The results of a new study, reported recently in Diabetes Care, suggest that low-dose aspirin is much less effective in warding off heart disease in patients with type 2 diabetes, compared with other high-risk individuals. Whereas some previous research had shown that low-dose aspirin lowers the risk of heart disease?related death by >40% when taken by patients with at least 1 heart disease risk factor, other research had suggested that diabetics are less likely to benefit from aspirin.
Therefore, members of the Primary Prevention Project Collaborative Group looked at data from 1031 diabetics and 3753 nondiabetics who were followed for 4 years. The participants were randomly chosen to receive aspirin or no aspirin and vitamin E or no vitamin E. The research showed that, in the diabetic group, aspirin use had little effect on the risk of death, heart attack, or stroke. The researchers said, however, that, because of the relatively small number of diabetic patients, larger studies focusing specifically on diabetic patients are needed in order to assess aspirin?s effects.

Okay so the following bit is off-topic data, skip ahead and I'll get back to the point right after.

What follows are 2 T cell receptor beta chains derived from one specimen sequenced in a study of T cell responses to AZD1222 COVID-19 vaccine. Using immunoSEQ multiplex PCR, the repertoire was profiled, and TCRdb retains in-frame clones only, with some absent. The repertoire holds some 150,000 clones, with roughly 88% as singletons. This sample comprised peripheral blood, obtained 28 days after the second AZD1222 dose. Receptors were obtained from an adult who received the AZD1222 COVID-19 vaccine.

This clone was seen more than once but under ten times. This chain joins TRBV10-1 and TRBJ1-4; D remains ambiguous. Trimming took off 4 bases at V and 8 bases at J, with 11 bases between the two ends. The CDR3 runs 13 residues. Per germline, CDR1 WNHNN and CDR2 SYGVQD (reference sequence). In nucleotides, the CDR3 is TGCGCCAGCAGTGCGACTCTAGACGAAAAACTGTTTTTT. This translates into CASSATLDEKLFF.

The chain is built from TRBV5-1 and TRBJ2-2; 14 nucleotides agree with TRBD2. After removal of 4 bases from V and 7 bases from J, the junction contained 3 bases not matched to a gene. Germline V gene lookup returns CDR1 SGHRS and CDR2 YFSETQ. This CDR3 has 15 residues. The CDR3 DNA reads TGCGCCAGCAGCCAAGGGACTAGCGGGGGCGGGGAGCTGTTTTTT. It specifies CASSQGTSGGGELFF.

Although the annual HIV diagnosis rate between 2010 and 2014 decreased for black individuals by 16.2%, blacks remain disproportionately affected by HIV/AIDS.
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